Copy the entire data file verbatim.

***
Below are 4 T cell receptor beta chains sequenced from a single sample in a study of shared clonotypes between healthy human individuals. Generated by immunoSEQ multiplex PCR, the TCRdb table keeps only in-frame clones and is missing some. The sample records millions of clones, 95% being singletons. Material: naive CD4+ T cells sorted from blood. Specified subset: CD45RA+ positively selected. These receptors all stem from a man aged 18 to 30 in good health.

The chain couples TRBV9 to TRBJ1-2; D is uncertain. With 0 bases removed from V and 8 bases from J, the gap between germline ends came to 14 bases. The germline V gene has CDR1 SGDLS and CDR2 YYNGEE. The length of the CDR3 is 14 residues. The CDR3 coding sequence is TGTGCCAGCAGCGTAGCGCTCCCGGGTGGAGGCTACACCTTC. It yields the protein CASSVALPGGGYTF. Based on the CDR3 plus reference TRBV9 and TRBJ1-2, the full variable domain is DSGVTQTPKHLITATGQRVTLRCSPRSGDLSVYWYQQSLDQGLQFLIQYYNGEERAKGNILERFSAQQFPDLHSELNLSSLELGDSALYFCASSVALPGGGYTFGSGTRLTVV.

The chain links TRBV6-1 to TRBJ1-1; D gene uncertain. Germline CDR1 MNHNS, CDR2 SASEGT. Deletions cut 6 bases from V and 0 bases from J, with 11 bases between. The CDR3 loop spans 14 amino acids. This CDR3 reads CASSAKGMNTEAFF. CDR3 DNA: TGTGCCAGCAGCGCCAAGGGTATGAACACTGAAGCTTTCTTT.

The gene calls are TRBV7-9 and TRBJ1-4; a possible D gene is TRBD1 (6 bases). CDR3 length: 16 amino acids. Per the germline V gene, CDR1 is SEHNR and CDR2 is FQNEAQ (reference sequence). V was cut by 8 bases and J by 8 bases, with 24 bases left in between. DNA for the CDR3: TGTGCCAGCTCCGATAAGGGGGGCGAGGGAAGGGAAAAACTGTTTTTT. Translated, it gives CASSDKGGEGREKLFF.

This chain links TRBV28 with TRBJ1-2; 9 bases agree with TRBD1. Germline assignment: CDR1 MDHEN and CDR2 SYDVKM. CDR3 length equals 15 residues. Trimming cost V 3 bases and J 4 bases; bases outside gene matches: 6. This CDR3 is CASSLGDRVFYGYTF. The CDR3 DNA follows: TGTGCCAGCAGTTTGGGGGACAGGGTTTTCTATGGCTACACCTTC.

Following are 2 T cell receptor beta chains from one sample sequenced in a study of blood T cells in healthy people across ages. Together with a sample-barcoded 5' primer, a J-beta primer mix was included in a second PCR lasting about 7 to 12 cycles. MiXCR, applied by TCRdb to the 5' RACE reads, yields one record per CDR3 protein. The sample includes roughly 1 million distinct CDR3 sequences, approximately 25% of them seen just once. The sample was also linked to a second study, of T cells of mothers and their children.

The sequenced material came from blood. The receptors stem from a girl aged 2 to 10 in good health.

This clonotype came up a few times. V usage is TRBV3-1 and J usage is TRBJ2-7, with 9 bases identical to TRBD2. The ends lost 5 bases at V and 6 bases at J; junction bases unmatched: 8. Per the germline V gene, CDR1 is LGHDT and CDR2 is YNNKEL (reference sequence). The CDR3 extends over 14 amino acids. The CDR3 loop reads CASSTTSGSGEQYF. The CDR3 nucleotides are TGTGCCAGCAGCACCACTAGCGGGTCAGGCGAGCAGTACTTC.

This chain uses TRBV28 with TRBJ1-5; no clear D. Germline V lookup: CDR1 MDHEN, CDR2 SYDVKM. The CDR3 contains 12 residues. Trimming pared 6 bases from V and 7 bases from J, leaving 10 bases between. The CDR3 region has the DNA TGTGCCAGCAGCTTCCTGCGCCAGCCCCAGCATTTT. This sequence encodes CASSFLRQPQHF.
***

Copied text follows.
Below are 4 T cell receptor beta chains sequenced from a single sample in a study of shared clonotypes between healthy human individuals. Generated by immunoSEQ multiplex PCR, the TCRdb table keeps only in-frame clones and is missing some. The sample records millions of clones, 95% being singletons. Material: naive CD4+ T cells sorted from blood. Specified subset: CD45RA+ positively selected. These receptors all stem from a man aged 18 to 30 in good health.

The chain couples TRBV9 to TRBJ1-2; D is uncertain. With 0 bases removed from V and 8 bases from J, the gap between germline ends came to 14 bases. The germline V gene has CDR1 SGDLS and CDR2 YYNGEE. The length of the CDR3 is 14 residues. The CDR3 coding sequence is TGTGCCAGCAGCGTAGCGCTCCCGGGTGGAGGCTACACCTTC. It yields the protein CASSVALPGGGYTF. Based on the CDR3 plus reference TRBV9 and TRBJ1-2, the full variable domain is DSGVTQTPKHLITATGQRVTLRCSPRSGDLSVYWYQQSLDQGLQFLIQYYNGEERAKGNILERFSAQQFPDLHSELNLSSLELGDSALYFCASSVALPGGGYTFGSGTRLTVV.

The chain links TRBV6-1 to TRBJ1-1; D gene uncertain. Germline CDR1 MNHNS, CDR2 SASEGT. Deletions cut 6 bases from V and 0 bases from J, with 11 bases between. The CDR3 loop spans 14 amino acids. This CDR3 reads CASSAKGMNTEAFF. CDR3 DNA: TGTGCCAGCAGCGCCAAGGGTATGAACACTGAAGCTTTCTTT.

The gene calls are TRBV7-9 and TRBJ1-4; a possible D gene is TRBD1 (6 bases). CDR3 length: 16 amino acids. Per the germline V gene, CDR1 is SEHNR and CDR2 is FQNEAQ (reference sequence). V was cut by 8 bases and J by 8 bases, with 24 bases left in between. DNA for the CDR3: TGTGCCAGCTCCGATAAGGGGGGCGAGGGAAGGGAAAAACTGTTTTTT. Translated, it gives CASSDKGGEGREKLFF.

This chain links TRBV28 with TRBJ1-2; 9 bases agree with TRBD1. Germline assignment: CDR1 MDHEN and CDR2 SYDVKM. CDR3 length equals 15 residues. Trimming cost V 3 bases and J 4 bases; bases outside gene matches: 6. This CDR3 is CASSLGDRVFYGYTF. The CDR3 DNA follows: TGTGCCAGCAGTTTGGGGGACAGGGTTTTCTATGGCTACACCTTC.

Following are 2 T cell receptor beta chains from one sample sequenced in a study of blood T cells in healthy people across ages. Together with a sample-barcoded 5' primer, a J-beta primer mix was included in a second PCR lasting about 7 to 12 cycles. MiXCR, applied by TCRdb to the 5' RACE reads, yields one record per CDR3 protein. The sample includes roughly 1 million distinct CDR3 sequences, approximately 25% of them seen just once. The sample was also linked to a second study, of T cells of mothers and their children.

The sequenced material came from blood. The receptors stem from a girl aged 2 to 10 in good health.

This clonotype came up a few times. V usage is TRBV3-1 and J usage is TRBJ2-7, with 9 bases identical to TRBD2. The ends lost 5 bases at V and 6 bases at J; junction bases unmatched: 8. Per the germline V gene, CDR1 is LGHDT and CDR2 is YNNKEL (reference sequence). The CDR3 extends over 14 amino acids. The CDR3 loop reads CASSTTSGSGEQYF. The CDR3 nucleotides are TGTGCCAGCAGCACCACTAGCGGGTCAGGCGAGCAGTACTTC.

This chain uses TRBV28 with TRBJ1-5; no clear D. Germline V lookup: CDR1 MDHEN, CDR2 SYDVKM. The CDR3 contains 12 residues. Trimming pared 6 bases from V and 7 bases from J, leaving 10 bases between. The CDR3 region has the DNA TGTGCCAGCAGCTTCCTGCGCCAGCCCCAGCATTTT. This sequence encodes CASSFLRQPQHF.